Moon Activities for Preschoolers
Young children will learn all about the moon with these moon activities for preschoolers.
Phases of the Moon Activity
- Ball (paint it white on one side and black on the other)
- Chalk (optional)
1) Draw the moon.
Ask your students to draw the moon. Find drawings and illustrations of the moon in books. Are all the drawings all the same?
2) Model the Phases of the Moon.
If you’re able to do this activity outside, draw a large circle with chalk on the ground.
- Assign one student to be the sun. The sun needs to stand still. They have the very important job of making sure the moon is facing the right way.
- Assign one student to be the Earth. They will stand in the center of the circle as the moon orbits and will make observations about the moon.
- A grown-up should control the moon. Holding the ball in front of you, move around the outside of the circle, orbiting the Earth. Make sure you’re always facing the white side of the ball towards the sun.
Does the shape or size of the ball change as it moves around?
If the shape doesn’t change, what does?
Were there times when you could only see the white part of the ball? Were there times when you could only see the black part of the ball?
What about some white and some black?
Craters on the Moon Activity
- A baking pan with about an inch of flour in the bottom with a thin layer of cocoa powder on top of the flour
- Small “meteor” objects (pebbles, pom poms, marbles, balls of modeling clay, counters)
1) Talk about the moon.
Think about the moon they have seen in movies, TV shows, and even in the night sky. Share images of the moon - include photos taken from earth and photos and video taken by rovers that have actually visited the moon. Talk about how thee craters on the moon have been made by asteroids and meteors hitting the surface of the moon.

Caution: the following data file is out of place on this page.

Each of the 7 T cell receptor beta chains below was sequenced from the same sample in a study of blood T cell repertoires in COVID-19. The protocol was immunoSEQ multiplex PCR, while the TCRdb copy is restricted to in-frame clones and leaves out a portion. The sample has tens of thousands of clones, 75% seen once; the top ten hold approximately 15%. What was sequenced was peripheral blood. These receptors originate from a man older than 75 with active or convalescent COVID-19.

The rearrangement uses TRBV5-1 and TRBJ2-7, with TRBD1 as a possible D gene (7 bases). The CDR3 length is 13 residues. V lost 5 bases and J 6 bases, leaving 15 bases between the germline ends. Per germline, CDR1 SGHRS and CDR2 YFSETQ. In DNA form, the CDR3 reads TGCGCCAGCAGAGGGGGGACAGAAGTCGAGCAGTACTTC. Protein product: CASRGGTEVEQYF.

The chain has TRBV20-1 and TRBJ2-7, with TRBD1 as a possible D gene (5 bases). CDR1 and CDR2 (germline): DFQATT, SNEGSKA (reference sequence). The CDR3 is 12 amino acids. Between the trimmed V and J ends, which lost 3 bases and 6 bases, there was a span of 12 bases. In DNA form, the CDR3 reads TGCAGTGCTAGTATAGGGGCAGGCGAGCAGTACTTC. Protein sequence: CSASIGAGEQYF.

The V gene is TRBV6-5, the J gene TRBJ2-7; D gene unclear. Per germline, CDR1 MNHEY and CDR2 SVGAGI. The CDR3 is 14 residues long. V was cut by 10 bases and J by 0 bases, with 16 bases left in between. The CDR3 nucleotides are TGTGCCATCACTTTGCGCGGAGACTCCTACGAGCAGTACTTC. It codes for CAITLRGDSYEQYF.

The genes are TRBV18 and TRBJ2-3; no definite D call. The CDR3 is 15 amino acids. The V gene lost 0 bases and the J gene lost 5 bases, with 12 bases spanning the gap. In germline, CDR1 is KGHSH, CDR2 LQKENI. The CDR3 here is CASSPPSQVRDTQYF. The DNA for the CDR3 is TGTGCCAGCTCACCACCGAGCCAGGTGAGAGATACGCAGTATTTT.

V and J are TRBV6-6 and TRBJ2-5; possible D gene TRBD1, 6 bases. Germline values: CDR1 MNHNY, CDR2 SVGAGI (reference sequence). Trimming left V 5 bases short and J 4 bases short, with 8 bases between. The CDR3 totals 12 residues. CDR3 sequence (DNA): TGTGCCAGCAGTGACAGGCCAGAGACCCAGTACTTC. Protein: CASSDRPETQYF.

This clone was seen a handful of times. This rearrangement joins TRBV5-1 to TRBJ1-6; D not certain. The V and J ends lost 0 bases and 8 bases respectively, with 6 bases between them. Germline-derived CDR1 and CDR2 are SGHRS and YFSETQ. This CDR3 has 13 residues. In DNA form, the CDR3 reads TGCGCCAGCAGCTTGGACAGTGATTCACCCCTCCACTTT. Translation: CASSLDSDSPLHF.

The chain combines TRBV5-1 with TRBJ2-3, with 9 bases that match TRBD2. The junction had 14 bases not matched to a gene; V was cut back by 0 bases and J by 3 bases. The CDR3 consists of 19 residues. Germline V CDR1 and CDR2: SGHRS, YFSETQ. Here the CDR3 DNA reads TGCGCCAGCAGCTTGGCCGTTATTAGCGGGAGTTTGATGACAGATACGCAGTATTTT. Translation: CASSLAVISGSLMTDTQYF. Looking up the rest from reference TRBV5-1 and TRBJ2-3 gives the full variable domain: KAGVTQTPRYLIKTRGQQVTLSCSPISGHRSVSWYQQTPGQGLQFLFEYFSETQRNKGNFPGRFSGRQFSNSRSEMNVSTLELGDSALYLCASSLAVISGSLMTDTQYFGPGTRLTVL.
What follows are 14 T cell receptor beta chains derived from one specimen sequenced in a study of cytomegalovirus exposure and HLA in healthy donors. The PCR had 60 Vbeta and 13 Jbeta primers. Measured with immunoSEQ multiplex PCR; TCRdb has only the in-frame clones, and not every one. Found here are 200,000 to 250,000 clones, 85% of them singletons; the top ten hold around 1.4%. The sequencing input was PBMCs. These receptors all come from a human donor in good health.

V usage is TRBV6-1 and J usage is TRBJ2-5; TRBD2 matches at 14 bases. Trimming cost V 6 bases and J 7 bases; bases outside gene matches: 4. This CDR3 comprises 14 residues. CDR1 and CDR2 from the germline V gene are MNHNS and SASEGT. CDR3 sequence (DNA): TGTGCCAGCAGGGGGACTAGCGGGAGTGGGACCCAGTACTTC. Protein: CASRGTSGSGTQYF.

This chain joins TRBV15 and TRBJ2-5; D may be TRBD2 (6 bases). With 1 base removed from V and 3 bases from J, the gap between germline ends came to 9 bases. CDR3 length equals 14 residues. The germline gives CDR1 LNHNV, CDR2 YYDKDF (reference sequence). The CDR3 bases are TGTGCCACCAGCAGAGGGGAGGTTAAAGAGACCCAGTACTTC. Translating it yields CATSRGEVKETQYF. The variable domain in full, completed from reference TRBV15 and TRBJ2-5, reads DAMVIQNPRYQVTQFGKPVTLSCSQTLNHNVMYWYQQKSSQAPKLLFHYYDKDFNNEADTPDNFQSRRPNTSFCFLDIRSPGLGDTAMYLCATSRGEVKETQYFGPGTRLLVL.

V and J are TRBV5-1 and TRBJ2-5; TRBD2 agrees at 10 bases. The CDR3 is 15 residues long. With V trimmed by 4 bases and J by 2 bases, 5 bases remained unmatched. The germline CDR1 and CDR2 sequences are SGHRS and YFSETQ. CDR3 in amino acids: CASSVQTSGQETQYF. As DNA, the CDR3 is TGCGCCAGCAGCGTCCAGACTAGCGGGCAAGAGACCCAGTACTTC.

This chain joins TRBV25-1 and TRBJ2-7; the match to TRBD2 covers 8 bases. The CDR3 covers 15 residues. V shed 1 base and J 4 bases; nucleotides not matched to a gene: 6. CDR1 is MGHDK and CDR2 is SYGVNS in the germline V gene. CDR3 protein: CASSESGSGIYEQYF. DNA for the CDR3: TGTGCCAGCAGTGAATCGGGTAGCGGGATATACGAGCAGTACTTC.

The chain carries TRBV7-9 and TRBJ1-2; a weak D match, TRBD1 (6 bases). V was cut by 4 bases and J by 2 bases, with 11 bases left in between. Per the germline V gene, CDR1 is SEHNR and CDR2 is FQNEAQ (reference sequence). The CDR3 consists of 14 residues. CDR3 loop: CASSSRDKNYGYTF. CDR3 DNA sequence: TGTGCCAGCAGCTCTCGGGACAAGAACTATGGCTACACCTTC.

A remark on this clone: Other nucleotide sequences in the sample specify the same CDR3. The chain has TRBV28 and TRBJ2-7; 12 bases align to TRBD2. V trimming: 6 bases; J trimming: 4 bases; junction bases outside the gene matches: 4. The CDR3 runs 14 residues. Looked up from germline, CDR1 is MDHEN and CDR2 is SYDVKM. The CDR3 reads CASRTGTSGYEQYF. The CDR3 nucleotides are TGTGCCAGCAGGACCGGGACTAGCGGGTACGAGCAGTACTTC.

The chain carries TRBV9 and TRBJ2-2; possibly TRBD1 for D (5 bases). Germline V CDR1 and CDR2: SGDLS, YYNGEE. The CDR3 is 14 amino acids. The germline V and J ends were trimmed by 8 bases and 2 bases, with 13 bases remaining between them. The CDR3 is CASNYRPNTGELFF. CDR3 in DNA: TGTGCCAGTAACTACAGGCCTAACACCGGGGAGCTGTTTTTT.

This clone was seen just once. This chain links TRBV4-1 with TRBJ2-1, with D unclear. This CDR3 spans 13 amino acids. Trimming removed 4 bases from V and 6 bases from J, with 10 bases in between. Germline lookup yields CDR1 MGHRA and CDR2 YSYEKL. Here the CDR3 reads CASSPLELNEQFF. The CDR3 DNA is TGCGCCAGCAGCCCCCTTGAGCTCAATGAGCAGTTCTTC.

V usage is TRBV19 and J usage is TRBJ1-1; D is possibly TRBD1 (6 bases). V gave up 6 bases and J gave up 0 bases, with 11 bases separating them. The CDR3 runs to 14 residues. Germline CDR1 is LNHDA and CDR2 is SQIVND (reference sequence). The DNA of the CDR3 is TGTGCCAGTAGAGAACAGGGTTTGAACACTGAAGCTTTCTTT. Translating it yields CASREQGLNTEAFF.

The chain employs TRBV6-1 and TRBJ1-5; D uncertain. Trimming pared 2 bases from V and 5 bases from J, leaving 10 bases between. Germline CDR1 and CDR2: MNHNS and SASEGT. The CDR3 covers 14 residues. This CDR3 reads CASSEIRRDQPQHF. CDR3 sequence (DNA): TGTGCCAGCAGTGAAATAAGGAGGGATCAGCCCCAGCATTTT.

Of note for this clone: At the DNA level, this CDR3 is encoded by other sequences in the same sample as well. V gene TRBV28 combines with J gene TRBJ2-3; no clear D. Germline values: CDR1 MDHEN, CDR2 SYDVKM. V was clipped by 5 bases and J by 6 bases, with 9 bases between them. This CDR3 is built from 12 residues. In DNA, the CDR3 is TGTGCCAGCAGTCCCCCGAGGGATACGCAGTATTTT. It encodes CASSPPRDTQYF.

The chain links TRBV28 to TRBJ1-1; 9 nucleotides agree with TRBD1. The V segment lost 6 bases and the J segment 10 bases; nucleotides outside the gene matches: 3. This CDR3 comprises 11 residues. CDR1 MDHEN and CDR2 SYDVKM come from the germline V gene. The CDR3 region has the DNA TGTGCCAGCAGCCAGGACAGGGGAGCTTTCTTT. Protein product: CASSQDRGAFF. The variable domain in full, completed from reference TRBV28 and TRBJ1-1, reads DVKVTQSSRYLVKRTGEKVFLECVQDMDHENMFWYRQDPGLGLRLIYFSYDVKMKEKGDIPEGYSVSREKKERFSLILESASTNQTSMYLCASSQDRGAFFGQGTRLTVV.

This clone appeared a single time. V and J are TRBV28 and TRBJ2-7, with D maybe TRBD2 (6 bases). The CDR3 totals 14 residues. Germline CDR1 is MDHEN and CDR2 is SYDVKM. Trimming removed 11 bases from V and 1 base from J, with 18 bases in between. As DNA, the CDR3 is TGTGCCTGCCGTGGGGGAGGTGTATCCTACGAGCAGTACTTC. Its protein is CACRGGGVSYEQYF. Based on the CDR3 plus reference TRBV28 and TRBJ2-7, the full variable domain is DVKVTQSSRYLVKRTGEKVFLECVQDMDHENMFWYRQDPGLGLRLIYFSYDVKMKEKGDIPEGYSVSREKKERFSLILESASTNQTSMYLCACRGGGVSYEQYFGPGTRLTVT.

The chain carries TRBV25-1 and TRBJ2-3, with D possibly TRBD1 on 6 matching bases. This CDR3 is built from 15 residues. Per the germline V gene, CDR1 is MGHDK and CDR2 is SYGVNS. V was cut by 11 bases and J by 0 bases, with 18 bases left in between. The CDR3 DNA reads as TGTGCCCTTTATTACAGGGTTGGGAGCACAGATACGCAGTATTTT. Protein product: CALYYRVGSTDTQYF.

Is the moon flat or a sphere?
Is the moon smooth?
How is the surface of the moon different from the surface of Earth?
Would you want to live on the moon? Why or why not?
2) Build your own moon surface.
Encourage your students to make observations of the pan of flour and cocoa. Drop a single ”meteor” into the pan. Remove the meteor and make observations about the crater left behind. Take turns dropping objects of different weights and sizes. Drop objects from different heights.
Does this pan look like the surface of the moon?
Are some craters deep and others shallow?
Are all the craters round?
Why do you think they look different?
Do you think the moon was hit by pom poms, beads, marbles, and counters?
The surface of the moon is anything but smooth! It has craters, mountains, and “seas” made from hardened lava. The moon doesn’t produce its own light; it looks like it glows because it reflects light from the sun. While the moon does spin while it orbits the Earth (like the Earth spins as it orbits the sun), the time it takes to orbit the earth and make a full rotation are about the same, so the same side of the moon is always facing the Earth.
Hollie is certified K-8 teacher who has been educating in the informal education field since 2005. She has developed and implemented countless exciting STEAM programs for families, classrooms, and teachers focused on the natural world, the scientific process, and ancient life. Her professional passions are inquiry, whole family learning, experiential learning starting in early childhood, and the intersection of literacy and science instruction.
She has recently developed a community-based program that encourages families to use dramatic play to learn science, increase literacy skills, and have fun together for which she received the Drexel University Presidential Award for Civic Engagement. She is most proud of her work on a popular science storytelling program for preschool families and classrooms that combines a book club format with engaging programs, innovative curriculum, and a hysterical puppet storyteller.